On 12 February 2013, the European Securities and Markets Authority (ESMA) published a call for evidence on the evaluation of EU regulation No. 236/2012 on short selling and certain aspects of credit default swaps (Regulation).

The call follows a formal request made by the European Commission (EC) to ESMA in December 2012 for technical advice on the evaluation of the Regulation. So that it is able to prepare its technical advice, ESMA is inviting investors, market participants and any other interested stakeholders to provide responses to the questions outlined in its call for evidence on the operation of the Regulation by 15 March 2013.

Aim of the Short Selling Regulation

The Regulation, which has been in force since 1 November 2012, lays down a common regulatory framework of requirements and powers relating to short selling and sovereign credit default swaps. The Regulation seeks to enhance transparency, reduce certain risks associated with short-selling and uncovered credit default swaps (CDS) and ensure a common regulatory approach across member states.

Six areas of focus

ESMA's call for evidence tests the effectiveness of the Regulation by seeking feedback on six main areas which are outlined below.

Transparency and reporting requirements

ESMA invites feedback on the operation of these requirements, including whether the notification and publication thresholds for net short positions have been set at the correct levels.

Restrictions on short selling of shares and sovereign debt

Questions include whether market participants have noticed improvements in settlement performance and whether volatility risks have been reduced.

Restrictions on entering into uncovered sovereign CDS positions

ESMA invites feedback on the restrictions, including the effect of the prohibition on price and volatility of sovereign debt instruments.

Settlement discipline

ESMA invites comments on the effect of the Regulation's settlement discipline provisions, together with the effect, if any, on the liquidity in shares since the application of the Regulation.


ESMA invites comments on the exemptions from the various requirements in the Regulation, which include exemptions from the notification or disclosure requirements of significant net short positions in shares for transactions performed in the course of market making activities or where shares are admitted to trading in the EU but whose principal trading venue is in a third country.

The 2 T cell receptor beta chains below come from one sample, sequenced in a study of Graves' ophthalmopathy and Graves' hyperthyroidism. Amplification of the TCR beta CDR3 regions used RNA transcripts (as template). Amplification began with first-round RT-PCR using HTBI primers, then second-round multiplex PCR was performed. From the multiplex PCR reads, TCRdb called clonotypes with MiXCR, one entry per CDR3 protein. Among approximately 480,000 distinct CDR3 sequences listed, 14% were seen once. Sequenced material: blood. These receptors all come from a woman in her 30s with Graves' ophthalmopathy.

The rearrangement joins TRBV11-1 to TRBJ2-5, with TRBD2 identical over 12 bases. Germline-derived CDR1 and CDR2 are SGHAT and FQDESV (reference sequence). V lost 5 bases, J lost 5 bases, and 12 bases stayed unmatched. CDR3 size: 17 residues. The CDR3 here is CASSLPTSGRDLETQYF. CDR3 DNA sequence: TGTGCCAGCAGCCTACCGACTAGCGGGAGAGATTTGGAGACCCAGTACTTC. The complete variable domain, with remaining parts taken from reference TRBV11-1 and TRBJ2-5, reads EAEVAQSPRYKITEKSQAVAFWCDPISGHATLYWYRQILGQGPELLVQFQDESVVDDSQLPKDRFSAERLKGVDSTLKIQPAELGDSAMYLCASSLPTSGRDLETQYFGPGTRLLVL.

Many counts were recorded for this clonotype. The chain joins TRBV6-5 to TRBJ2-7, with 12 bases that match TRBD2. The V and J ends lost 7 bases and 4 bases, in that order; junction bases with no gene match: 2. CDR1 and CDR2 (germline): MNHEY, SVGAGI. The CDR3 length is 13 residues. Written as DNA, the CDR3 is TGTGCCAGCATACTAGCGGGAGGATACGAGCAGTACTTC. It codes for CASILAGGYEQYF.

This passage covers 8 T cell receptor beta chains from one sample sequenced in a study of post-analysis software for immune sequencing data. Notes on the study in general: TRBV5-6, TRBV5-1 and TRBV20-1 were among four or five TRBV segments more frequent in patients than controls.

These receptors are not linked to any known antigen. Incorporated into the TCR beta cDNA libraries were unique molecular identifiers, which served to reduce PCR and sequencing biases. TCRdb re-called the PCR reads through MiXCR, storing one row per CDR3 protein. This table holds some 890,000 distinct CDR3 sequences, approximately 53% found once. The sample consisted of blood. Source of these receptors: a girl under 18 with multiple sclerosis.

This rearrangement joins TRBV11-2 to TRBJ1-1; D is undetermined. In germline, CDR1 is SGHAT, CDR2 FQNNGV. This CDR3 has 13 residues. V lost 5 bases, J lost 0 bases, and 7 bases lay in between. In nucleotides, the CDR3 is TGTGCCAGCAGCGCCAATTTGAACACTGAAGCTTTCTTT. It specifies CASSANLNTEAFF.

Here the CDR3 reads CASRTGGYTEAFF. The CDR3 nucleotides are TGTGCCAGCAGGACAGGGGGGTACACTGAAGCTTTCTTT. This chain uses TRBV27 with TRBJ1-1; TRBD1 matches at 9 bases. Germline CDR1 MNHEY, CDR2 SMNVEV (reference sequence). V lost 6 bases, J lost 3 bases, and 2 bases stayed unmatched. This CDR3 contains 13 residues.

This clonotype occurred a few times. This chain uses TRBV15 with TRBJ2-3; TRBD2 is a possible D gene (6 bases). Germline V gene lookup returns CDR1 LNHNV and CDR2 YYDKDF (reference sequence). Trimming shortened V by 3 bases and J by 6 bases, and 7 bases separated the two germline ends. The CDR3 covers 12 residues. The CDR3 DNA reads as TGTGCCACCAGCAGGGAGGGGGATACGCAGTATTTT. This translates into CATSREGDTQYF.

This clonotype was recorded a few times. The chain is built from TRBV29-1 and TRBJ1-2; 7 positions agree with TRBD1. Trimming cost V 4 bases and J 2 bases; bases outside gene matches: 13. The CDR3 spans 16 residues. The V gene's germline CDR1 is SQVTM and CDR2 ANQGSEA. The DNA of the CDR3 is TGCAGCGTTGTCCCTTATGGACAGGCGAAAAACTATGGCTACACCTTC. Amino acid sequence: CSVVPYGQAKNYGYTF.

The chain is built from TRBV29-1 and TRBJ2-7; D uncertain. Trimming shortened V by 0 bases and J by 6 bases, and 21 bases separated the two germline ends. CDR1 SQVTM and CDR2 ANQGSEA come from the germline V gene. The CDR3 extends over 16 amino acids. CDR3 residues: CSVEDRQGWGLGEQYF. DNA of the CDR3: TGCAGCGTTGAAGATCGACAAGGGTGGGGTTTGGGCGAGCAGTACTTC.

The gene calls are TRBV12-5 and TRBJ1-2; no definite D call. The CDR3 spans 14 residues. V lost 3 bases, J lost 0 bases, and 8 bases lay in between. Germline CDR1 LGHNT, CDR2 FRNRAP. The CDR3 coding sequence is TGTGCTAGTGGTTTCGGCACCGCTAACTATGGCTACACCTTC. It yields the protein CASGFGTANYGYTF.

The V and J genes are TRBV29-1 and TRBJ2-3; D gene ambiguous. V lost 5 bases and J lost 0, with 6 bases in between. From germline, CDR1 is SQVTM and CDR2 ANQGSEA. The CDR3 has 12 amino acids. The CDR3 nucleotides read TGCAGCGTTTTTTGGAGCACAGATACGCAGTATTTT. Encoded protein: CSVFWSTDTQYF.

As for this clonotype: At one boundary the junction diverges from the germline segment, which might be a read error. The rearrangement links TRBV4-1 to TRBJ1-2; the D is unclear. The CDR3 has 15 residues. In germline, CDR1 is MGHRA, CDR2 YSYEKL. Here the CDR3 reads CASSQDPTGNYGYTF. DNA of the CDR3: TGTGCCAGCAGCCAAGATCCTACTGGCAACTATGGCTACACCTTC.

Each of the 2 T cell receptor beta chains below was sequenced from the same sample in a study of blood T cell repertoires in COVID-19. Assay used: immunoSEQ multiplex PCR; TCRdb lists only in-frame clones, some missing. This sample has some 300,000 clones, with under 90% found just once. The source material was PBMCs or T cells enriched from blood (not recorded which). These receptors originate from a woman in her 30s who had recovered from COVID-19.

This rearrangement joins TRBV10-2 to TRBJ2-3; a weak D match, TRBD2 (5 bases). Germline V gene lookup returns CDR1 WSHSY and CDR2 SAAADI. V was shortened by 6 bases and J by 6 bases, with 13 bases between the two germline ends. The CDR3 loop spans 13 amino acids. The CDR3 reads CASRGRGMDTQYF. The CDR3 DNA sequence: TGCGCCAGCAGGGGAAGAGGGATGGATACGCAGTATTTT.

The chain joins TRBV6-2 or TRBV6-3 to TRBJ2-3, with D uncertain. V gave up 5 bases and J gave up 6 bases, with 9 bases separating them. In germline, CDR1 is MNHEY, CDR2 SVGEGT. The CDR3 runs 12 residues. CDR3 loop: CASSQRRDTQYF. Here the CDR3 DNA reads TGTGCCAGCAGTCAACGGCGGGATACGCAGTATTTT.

Intervention powers and emergency measures

Market participants are invited to provide their feedback to a number of questions regarding these temporary restrictions imposed by competent authorities.

What happens next?

Stakeholders are required to provide their responses to the call for evidence on 15 March. ESMA must deliver its technical advice to the EC by 31 May and will contribute to the EC's report to the European Parliament and Council which must be delivered by 30 June 2013.

The call for evidence is a valuable opportunity for interested participants to voice their issues on any practical difficulties that they have encountered when applying the Regulation since 1 November 2012. If there are particular areas of difficulty in the Regulation which are reported to ESMA, this should be picked up in the final report to the European bodies for debate on how to appropriately address these issues going forward. Given that the Regulation is relatively recent, we would expect there to be "teething problems" in the interpretation and applicability of the new rules which the relevant authorities may choose to address with specific guidance or revisions to legislative text, if deemed appropriate. We will wait for the summer to see what, if any, developments will surface following the EC's report.

The call for evidence sets out how to submit your contributions online to ESMA.